Ichiro recorded his 4.000th hit on Thursday. Congratulations.
Here are the things we need to remember for trivia questions in the future: the opponent were the Toronto Blue Jays. The pitcher was R.A. Dickey. The inning was the first. Robinson Cano was on deck. It was a clean single to left field, a hit that represented everything what Ichiro stands for. And it was great.
It was great how the people in attendance rose to their feet to give him credit for what he achieved. It was great that his own teammates came out of the dugout to congratulate him. It was great to see the joy on the face of Munenori Kawasaki, obviously proud to be part of the game in which Ichiro recorded #4.000. It was fitting.
What’s somewhat not fitting is the ongoing discussion about whether those first 1.278 hits he recorded for the orix Blue Wave during his time in Nippon Professional Baseball were legit. Which, let’s be honest, is the same condescending way of thinking that leads Americans to label their basketball champion “World Champion” or the Yankees to use the phrase that they are the most successful sports club in the world. I know a lot of people don’t agree with this, but still. So it’s nice that there are articles which put things in perspective. Even though Pete Rose might want to object. But there are also people making a case for recognizing his great achievement. Let’s put it this way. He became one of the select few to record 4.000 hits in the majors and other leagues combined. And those are really only a few. Pete Rose, Ty Cobb, Hank Aaron, Stan Musial, Arnold Statz. (I apologize if I forgot someone). That’s not a lot.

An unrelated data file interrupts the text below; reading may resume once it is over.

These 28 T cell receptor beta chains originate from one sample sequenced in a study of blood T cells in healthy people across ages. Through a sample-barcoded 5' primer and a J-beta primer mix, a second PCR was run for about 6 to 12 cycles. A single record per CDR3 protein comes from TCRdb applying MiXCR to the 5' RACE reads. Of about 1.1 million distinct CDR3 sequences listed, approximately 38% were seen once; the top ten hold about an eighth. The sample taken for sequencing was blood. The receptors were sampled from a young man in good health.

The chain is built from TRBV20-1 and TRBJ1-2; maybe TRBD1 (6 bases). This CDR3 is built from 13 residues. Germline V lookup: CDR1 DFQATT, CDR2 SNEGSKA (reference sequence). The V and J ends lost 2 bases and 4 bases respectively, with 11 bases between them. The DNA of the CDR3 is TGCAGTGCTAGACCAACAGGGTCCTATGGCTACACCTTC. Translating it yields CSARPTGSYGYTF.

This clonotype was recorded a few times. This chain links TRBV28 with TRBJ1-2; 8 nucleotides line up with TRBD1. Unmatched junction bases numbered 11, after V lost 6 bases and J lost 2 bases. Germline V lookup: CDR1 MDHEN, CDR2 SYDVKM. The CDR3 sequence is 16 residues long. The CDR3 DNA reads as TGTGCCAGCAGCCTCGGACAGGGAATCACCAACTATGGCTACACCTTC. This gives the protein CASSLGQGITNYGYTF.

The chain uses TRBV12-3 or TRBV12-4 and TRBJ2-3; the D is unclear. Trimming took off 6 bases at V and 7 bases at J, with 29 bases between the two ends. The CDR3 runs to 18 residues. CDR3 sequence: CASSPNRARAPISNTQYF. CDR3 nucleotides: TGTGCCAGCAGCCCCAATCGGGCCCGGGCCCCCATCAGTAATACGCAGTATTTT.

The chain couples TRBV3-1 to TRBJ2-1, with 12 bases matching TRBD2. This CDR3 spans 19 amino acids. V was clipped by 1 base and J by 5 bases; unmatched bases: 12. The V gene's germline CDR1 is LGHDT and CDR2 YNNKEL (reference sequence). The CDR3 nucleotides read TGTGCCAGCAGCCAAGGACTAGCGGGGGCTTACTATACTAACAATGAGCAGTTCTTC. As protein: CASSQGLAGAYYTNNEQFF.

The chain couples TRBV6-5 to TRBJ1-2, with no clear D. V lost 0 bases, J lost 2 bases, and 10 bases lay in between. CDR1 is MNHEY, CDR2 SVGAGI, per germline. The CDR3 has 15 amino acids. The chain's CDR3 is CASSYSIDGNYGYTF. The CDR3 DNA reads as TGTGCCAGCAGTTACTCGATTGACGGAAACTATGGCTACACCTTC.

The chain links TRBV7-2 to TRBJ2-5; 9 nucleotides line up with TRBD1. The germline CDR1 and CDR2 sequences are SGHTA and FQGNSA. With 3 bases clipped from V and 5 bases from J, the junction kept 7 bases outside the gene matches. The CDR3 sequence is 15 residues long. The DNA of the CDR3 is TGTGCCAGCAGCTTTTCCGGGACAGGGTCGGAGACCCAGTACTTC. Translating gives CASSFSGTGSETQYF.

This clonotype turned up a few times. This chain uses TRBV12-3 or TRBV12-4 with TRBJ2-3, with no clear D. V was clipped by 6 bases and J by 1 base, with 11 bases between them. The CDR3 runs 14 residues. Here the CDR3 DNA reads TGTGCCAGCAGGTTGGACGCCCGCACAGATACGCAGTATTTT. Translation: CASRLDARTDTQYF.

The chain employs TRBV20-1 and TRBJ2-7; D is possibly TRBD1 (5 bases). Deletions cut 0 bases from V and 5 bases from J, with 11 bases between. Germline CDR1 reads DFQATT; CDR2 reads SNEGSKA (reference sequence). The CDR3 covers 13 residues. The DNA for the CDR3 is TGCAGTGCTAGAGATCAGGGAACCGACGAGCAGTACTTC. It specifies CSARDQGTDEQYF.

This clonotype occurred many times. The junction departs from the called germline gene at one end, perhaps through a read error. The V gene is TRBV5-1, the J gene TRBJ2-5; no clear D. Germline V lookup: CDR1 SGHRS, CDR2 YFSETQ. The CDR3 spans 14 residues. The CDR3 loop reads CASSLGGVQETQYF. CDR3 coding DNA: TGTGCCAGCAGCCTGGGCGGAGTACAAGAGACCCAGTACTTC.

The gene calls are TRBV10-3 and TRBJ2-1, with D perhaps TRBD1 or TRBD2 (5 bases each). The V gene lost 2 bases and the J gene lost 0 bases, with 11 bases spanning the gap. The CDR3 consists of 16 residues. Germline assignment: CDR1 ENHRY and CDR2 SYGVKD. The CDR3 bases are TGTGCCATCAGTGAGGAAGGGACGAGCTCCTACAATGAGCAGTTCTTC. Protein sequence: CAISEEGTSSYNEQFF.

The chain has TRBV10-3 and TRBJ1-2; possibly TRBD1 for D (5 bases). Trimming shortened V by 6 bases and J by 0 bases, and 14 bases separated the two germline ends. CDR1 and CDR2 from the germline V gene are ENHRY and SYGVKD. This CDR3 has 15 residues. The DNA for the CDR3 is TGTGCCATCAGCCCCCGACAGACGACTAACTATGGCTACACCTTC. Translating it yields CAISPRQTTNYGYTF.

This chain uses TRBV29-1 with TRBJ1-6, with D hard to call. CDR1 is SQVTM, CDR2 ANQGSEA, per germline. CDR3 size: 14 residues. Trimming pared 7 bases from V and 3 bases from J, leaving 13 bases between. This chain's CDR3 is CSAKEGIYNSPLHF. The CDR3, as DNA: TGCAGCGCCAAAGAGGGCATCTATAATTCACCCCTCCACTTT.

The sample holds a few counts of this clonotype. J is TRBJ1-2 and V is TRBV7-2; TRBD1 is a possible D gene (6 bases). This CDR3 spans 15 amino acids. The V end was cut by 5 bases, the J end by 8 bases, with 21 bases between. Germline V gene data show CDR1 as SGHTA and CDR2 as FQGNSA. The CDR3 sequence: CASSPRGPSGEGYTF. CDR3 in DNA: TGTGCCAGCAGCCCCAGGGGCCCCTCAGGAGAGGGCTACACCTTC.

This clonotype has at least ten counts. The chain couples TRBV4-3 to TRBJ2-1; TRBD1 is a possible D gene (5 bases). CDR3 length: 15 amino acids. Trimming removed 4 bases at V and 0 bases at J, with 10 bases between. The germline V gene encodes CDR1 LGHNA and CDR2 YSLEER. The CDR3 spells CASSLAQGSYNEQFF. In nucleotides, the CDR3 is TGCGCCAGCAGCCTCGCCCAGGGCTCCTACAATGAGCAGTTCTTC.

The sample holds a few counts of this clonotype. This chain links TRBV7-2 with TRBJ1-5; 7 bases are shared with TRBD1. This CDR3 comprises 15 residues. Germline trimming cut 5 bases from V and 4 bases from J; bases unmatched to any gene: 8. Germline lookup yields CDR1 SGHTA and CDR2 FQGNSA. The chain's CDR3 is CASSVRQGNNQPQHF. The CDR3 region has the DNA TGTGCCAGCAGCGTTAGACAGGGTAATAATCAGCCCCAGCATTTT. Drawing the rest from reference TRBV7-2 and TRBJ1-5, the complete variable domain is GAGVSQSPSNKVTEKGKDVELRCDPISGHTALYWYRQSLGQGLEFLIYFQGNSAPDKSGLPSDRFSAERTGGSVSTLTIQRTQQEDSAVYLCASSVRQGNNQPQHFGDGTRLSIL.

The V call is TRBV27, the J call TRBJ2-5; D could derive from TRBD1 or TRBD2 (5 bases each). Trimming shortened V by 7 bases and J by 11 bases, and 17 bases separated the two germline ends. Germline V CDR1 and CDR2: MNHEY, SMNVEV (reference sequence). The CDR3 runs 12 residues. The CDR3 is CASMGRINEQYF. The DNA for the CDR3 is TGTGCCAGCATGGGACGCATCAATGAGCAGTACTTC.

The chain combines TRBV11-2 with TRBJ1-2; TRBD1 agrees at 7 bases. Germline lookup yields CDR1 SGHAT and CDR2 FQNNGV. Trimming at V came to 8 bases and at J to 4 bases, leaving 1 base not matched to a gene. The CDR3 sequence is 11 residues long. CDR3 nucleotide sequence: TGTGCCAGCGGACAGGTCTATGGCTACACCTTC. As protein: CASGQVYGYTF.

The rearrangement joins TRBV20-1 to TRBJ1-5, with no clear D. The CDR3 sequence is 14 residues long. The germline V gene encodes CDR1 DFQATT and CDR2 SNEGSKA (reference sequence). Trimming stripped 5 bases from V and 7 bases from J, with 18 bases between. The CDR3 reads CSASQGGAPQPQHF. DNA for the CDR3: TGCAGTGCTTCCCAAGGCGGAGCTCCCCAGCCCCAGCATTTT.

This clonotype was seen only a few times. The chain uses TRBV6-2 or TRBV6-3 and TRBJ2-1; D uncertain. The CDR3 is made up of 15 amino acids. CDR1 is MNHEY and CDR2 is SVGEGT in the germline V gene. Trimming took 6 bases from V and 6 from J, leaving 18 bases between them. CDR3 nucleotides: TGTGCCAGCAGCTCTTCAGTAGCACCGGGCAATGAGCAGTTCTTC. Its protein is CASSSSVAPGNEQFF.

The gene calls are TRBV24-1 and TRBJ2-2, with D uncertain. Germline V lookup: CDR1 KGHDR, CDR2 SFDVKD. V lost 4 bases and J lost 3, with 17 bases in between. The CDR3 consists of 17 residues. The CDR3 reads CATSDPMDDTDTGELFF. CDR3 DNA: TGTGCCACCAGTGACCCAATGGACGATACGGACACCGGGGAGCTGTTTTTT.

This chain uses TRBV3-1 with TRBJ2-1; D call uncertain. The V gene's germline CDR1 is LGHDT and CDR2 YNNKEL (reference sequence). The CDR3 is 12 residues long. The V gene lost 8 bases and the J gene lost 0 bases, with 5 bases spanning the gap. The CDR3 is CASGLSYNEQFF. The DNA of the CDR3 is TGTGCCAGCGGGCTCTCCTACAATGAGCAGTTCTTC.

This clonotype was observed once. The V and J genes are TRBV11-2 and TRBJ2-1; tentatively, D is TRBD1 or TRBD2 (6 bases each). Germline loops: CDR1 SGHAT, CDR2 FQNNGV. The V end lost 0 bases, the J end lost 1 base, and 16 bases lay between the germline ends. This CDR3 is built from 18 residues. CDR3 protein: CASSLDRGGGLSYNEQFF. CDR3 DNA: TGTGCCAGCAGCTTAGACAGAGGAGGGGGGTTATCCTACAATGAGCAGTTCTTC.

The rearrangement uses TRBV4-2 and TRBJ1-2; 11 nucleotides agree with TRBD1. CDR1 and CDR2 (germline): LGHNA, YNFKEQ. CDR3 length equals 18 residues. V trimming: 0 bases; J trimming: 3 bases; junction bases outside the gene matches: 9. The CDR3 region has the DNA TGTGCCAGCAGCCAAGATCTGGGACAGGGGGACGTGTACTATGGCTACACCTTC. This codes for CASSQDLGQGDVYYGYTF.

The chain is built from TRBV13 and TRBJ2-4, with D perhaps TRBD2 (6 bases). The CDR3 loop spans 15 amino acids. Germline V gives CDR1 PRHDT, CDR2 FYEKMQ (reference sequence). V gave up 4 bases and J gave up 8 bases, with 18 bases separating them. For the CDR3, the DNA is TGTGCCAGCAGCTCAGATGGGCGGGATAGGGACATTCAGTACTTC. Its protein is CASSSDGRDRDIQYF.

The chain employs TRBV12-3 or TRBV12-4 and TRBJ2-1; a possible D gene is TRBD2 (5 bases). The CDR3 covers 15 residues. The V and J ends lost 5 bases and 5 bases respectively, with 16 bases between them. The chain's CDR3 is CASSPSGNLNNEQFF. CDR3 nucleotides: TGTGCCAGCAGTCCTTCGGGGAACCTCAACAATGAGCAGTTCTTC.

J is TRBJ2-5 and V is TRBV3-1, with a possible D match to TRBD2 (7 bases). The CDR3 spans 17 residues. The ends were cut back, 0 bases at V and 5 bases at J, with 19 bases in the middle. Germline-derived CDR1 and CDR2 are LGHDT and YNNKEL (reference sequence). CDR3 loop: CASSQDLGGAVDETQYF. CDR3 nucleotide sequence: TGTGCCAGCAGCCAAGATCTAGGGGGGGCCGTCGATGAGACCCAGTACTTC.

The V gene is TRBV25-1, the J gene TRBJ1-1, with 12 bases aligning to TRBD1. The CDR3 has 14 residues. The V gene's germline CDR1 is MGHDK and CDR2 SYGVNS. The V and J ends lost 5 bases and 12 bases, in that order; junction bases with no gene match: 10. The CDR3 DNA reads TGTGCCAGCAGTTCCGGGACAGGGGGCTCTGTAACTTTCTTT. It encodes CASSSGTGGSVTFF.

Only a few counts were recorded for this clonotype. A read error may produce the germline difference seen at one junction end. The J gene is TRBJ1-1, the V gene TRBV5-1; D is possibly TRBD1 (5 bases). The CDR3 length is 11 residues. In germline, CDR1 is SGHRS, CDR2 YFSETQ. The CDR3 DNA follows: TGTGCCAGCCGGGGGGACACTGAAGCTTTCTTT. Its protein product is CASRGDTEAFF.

Ichiro hat 1.278 hits in NPB from 1992-2000. His career high in Japan were 210 hits in 1994. Before he came over stateside he was actually getting worse, slapping “only” 141 (1999) and 153 (2000) hits over his last seasons with the Blue Wave. He has a career slash line of .353/.421/.522 in Japan. And once he got to the majors he went on a tear. The rest is, as they say, history. Whether you like it or not. And he will end up in the Hall of Fame. If he doesn’t the whole voting process is a farce.
To be honest, I always liked Ichiro as a baseball player. The way he hits, the way he fields, the way he stretches in the outfield between pitches, the way he pulls back his sleeve to get into his batting stance. Unique. Just as his fashion style. But that’s a different story.
He’s also very concious of the history of the game. It is said he’s visited the Hall of Fame quite a few times. He’s visited George Sisler’s grave.
He is just a complete ballplayer. He can field.
He can hit.
He can even hit balls that bounce in the dirt.
Hell, he can even pitch!
And on top of that, he seems to have a great sense of humour.
(Unfortunately I don’t think there’s any recording of the speeches he used to do before the Allstar Games. THOSE would be interesting!
He’s just the real deal and while I really would have liked him to stay with the Mariners and lead the club to the postseason once more, it’s just great to see he’s still playing. I hope he stays healthy enough to keep on playing for a lot longer.
イチロー、四千安打、おめでとうございます！ ｍ（＿ ＿）ｍ